The Real Reason “Pounds” Is Abbreviated to “Lbs”
Blame it on Latin.
The word “pounds” does not have the letter L in it. Nor does it have a B. Yet if you see the three letters “lbs” written out, you almost certainly read it as “pounds.” Where did this seemingly random abbreviation come from?
Well, it has to do with where the word “pounds,” itself, comes from. “Pounds” derives from the name of an ancient Roman unit of measurement, Libra pondo. This Latin phrase translates to “a pound by weight.” Our word “pound” comes from pondo, and its seemingly unrelated abbreviation, “lb,” comes from the libra part. If you’re asking, “Libra like the Zodiac sign?” the answer is actually yes…sort of. The word libra means “weight” or “scales,” hence why the star sign Libra represents the scales of justice. Check out these other explanations for things you never thought about until now.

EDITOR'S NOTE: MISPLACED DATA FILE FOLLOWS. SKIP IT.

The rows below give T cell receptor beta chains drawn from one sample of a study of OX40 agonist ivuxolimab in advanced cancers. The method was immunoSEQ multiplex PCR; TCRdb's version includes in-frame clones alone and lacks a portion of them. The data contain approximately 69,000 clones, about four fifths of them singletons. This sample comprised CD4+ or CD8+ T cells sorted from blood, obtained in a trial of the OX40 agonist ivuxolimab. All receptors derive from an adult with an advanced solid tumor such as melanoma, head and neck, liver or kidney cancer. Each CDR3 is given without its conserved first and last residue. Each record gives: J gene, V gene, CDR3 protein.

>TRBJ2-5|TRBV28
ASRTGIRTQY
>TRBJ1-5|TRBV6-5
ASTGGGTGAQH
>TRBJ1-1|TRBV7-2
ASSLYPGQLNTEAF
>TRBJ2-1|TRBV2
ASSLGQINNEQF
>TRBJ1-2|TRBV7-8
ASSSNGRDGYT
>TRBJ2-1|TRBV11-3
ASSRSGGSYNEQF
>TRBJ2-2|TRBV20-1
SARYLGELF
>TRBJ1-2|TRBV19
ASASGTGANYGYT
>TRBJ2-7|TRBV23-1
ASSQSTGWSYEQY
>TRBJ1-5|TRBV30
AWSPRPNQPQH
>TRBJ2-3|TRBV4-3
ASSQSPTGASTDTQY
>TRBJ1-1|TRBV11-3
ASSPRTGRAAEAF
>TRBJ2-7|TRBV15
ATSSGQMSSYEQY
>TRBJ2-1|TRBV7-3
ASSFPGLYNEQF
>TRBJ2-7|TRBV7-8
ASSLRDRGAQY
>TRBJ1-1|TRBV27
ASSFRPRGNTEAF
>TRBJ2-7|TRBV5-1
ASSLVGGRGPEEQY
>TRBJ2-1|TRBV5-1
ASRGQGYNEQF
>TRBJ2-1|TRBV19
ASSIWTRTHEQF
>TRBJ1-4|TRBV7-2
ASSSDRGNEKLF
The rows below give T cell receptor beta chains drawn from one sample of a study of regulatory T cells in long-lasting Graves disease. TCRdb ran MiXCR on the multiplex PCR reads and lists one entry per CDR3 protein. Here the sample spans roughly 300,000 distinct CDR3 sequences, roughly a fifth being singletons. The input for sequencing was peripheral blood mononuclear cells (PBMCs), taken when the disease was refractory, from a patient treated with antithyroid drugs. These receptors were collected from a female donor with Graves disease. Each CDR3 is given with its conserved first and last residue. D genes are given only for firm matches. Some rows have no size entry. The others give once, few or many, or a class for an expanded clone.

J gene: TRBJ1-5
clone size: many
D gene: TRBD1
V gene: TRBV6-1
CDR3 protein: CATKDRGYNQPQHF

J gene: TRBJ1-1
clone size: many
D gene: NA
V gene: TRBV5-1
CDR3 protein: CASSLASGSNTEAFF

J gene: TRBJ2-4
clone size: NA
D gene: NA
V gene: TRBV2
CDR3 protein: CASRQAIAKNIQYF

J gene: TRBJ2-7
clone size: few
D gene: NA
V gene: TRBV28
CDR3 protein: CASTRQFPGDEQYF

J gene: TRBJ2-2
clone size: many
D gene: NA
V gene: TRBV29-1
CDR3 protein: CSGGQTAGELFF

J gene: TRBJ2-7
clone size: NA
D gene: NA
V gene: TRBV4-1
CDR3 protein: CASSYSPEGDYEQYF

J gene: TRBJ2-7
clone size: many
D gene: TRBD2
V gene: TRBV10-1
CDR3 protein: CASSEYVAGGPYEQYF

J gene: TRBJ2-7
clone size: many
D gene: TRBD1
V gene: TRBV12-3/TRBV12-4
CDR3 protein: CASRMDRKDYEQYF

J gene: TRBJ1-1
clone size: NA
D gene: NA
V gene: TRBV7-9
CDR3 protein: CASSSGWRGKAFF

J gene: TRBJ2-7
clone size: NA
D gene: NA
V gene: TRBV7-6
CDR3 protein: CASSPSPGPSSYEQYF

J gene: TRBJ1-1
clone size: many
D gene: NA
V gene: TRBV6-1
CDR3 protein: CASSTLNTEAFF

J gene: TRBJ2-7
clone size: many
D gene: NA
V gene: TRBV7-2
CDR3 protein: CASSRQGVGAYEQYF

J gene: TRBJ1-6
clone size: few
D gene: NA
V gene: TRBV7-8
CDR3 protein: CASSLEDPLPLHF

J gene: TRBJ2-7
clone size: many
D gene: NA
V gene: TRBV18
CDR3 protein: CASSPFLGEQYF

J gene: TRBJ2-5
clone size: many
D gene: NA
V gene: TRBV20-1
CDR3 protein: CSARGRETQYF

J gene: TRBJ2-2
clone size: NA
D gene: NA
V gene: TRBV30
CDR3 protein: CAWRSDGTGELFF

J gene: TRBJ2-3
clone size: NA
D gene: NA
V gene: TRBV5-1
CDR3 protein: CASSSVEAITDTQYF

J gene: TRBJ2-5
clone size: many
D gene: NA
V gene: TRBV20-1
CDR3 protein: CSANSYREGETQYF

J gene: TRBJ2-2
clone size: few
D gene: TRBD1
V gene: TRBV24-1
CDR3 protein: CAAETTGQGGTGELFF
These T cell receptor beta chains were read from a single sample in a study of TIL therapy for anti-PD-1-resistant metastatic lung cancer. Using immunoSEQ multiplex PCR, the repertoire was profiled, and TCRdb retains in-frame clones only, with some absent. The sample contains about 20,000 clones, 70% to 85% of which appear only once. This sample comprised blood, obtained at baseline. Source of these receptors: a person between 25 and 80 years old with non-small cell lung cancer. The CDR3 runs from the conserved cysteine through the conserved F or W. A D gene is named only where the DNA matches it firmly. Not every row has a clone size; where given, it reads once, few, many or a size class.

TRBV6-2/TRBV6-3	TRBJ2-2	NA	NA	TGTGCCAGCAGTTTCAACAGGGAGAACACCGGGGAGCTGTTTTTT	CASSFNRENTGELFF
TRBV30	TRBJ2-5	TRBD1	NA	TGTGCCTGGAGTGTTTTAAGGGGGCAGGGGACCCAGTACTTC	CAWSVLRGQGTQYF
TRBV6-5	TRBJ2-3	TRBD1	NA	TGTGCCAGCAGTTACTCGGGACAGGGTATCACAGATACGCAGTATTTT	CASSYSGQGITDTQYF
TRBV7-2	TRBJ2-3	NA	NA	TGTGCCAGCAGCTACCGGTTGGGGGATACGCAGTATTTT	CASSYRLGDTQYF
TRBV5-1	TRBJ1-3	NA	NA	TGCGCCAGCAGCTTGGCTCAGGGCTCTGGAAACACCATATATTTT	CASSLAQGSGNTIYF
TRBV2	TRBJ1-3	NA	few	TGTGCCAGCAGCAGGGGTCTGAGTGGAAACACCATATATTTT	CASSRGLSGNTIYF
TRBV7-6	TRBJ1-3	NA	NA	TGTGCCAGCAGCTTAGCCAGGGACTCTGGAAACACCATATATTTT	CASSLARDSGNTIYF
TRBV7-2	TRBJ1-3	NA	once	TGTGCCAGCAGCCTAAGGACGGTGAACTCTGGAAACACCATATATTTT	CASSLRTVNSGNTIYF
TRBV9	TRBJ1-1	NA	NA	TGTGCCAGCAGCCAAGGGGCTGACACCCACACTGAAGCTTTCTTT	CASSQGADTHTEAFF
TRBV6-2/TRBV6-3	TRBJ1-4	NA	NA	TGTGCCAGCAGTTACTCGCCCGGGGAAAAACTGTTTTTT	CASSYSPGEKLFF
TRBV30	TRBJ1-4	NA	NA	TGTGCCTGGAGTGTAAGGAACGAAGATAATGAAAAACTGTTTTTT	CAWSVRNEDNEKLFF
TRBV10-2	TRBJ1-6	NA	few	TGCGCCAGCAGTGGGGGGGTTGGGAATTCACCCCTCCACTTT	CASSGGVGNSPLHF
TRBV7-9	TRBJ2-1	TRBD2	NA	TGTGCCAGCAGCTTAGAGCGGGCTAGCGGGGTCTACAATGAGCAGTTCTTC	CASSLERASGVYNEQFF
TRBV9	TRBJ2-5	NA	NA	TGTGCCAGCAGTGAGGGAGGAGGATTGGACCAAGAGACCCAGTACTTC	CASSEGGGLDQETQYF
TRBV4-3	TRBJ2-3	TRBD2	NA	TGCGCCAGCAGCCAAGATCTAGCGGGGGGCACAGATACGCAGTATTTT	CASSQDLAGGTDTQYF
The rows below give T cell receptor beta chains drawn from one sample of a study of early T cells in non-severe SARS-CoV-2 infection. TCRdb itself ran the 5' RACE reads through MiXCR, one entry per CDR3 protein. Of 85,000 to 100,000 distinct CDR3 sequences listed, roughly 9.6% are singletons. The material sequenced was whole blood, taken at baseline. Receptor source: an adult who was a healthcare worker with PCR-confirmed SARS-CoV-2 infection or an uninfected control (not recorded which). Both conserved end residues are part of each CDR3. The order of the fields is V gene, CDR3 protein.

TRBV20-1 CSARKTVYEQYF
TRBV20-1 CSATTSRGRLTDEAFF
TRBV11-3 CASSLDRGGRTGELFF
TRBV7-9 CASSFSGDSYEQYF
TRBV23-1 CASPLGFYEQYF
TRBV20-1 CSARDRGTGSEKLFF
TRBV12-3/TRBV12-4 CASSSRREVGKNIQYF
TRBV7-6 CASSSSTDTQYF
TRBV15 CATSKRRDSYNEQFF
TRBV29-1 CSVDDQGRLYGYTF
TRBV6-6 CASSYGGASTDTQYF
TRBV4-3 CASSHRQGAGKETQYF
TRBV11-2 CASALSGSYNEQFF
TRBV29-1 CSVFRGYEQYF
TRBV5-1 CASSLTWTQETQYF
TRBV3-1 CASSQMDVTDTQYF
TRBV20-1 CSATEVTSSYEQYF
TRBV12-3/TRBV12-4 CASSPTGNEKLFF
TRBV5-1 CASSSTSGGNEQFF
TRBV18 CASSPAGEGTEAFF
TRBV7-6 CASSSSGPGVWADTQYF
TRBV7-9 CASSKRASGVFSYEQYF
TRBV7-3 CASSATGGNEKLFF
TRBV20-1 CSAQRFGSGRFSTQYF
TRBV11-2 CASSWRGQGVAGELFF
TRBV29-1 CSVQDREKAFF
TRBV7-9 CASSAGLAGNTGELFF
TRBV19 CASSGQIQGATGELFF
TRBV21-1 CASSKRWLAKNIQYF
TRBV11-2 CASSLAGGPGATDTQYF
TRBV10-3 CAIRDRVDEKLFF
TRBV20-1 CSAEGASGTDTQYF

“Pound”‘s Latin origins are also the reason the symbol for the British currency, pounds, is an L—L for libra! The currency shares its name with a unit of weight because a British pound originally held the same worth as one lb of silver. We actually owe much of our modern alphabet to the ancient Romans; here’s why.
So both parts of the Latin term live on today, through the vocabularies of money- and weight-conscious individuals throughout the English-speaking world. In fact, Latin is the reason behind many more of the most confusing grammar rules in the English language. As for the “pound” symbol on your keyboard…well, that’s a whole different story. Find out the truth about its name (no, it’s not actually called a “hashtag”).